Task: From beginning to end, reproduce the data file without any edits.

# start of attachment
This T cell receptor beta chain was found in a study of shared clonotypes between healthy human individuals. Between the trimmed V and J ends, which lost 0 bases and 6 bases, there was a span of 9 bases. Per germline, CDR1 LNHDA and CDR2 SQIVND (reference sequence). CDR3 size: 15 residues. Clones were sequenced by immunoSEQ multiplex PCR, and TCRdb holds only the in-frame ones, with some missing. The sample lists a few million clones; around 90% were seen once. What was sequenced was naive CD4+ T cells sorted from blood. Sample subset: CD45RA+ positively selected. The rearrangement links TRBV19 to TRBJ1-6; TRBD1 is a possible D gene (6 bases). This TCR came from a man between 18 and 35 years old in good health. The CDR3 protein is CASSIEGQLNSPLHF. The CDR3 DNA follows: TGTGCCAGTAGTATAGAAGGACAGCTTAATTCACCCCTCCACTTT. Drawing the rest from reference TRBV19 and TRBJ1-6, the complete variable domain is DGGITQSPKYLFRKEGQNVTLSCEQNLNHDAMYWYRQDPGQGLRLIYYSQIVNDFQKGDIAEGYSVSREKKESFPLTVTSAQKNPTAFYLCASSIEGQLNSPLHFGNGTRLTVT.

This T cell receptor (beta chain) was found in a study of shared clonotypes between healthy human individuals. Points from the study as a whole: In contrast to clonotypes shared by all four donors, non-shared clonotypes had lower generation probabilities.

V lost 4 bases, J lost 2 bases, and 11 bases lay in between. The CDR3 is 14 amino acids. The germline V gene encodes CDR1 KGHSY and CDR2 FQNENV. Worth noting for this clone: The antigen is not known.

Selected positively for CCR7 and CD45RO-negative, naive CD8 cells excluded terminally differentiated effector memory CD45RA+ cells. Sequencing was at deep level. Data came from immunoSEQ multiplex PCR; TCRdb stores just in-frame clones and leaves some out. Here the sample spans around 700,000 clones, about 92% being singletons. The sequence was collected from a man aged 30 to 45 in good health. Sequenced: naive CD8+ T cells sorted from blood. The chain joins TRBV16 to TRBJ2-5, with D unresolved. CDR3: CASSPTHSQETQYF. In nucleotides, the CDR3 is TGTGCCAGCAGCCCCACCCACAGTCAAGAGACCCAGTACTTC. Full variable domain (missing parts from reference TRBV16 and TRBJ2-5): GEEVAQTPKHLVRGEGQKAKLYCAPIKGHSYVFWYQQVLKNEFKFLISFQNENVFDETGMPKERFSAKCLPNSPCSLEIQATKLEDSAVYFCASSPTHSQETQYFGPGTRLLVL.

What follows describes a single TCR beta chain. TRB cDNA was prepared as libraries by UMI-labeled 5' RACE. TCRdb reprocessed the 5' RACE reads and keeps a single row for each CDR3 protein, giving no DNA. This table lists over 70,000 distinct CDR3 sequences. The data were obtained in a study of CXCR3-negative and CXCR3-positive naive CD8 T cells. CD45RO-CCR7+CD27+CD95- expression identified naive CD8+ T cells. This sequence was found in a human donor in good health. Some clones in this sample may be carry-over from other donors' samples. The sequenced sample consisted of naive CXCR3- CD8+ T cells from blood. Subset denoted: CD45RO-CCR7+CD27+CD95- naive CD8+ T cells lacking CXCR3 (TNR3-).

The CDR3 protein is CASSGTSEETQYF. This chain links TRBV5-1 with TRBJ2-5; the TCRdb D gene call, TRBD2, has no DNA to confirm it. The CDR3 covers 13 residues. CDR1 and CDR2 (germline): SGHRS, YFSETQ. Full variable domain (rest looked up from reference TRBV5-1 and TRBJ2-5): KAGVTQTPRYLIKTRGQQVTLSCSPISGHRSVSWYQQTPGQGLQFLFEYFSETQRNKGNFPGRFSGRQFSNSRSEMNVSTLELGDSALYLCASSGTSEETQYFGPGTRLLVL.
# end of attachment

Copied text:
This T cell receptor beta chain was found in a study of shared clonotypes between healthy human individuals. Between the trimmed V and J ends, which lost 0 bases and 6 bases, there was a span of 9 bases. Per germline, CDR1 LNHDA and CDR2 SQIVND (reference sequence). CDR3 size: 15 residues. Clones were sequenced by immunoSEQ multiplex PCR, and TCRdb holds only the in-frame ones, with some missing. The sample lists a few million clones; around 90% were seen once. What was sequenced was naive CD4+ T cells sorted from blood. Sample subset: CD45RA+ positively selected. The rearrangement links TRBV19 to TRBJ1-6; TRBD1 is a possible D gene (6 bases). This TCR came from a man between 18 and 35 years old in good health. The CDR3 protein is CASSIEGQLNSPLHF. The CDR3 DNA follows: TGTGCCAGTAGTATAGAAGGACAGCTTAATTCACCCCTCCACTTT. Drawing the rest from reference TRBV19 and TRBJ1-6, the complete variable domain is DGGITQSPKYLFRKEGQNVTLSCEQNLNHDAMYWYRQDPGQGLRLIYYSQIVNDFQKGDIAEGYSVSREKKESFPLTVTSAQKNPTAFYLCASSIEGQLNSPLHFGNGTRLTVT.

This T cell receptor (beta chain) was found in a study of shared clonotypes between healthy human individuals. Points from the study as a whole: In contrast to clonotypes shared by all four donors, non-shared clonotypes had lower generation probabilities.

V lost 4 bases, J lost 2 bases, and 11 bases lay in between. The CDR3 is 14 amino acids. The germline V gene encodes CDR1 KGHSY and CDR2 FQNENV. Worth noting for this clone: The antigen is not known.

Selected positively for CCR7 and CD45RO-negative, naive CD8 cells excluded terminally differentiated effector memory CD45RA+ cells. Sequencing was at deep level. Data came from immunoSEQ multiplex PCR; TCRdb stores just in-frame clones and leaves some out. Here the sample spans around 700,000 clones, about 92% being singletons. The sequence was collected from a man aged 30 to 45 in good health. Sequenced: naive CD8+ T cells sorted from blood. The chain joins TRBV16 to TRBJ2-5, with D unresolved. CDR3: CASSPTHSQETQYF. In nucleotides, the CDR3 is TGTGCCAGCAGCCCCACCCACAGTCAAGAGACCCAGTACTTC. Full variable domain (missing parts from reference TRBV16 and TRBJ2-5): GEEVAQTPKHLVRGEGQKAKLYCAPIKGHSYVFWYQQVLKNEFKFLISFQNENVFDETGMPKERFSAKCLPNSPCSLEIQATKLEDSAVYFCASSPTHSQETQYFGPGTRLLVL.

What follows describes a single TCR beta chain. TRB cDNA was prepared as libraries by UMI-labeled 5' RACE. TCRdb reprocessed the 5' RACE reads and keeps a single row for each CDR3 protein, giving no DNA. This table lists over 70,000 distinct CDR3 sequences. The data were obtained in a study of CXCR3-negative and CXCR3-positive naive CD8 T cells. CD45RO-CCR7+CD27+CD95- expression identified naive CD8+ T cells. This sequence was found in a human donor in good health. Some clones in this sample may be carry-over from other donors' samples. The sequenced sample consisted of naive CXCR3- CD8+ T cells from blood. Subset denoted: CD45RO-CCR7+CD27+CD95- naive CD8+ T cells lacking CXCR3 (TNR3-).

The CDR3 protein is CASSGTSEETQYF. This chain links TRBV5-1 with TRBJ2-5; the TCRdb D gene call, TRBD2, has no DNA to confirm it. The CDR3 covers 13 residues. CDR1 and CDR2 (germline): SGHRS, YFSETQ. Full variable domain (rest looked up from reference TRBV5-1 and TRBJ2-5): KAGVTQTPRYLIKTRGQQVTLSCSPISGHRSVSWYQQTPGQGLQFLFEYFSETQRNKGNFPGRFSGRQFSNSRSEMNVSTLELGDSALYLCASSGTSEETQYFGPGTRLLVL.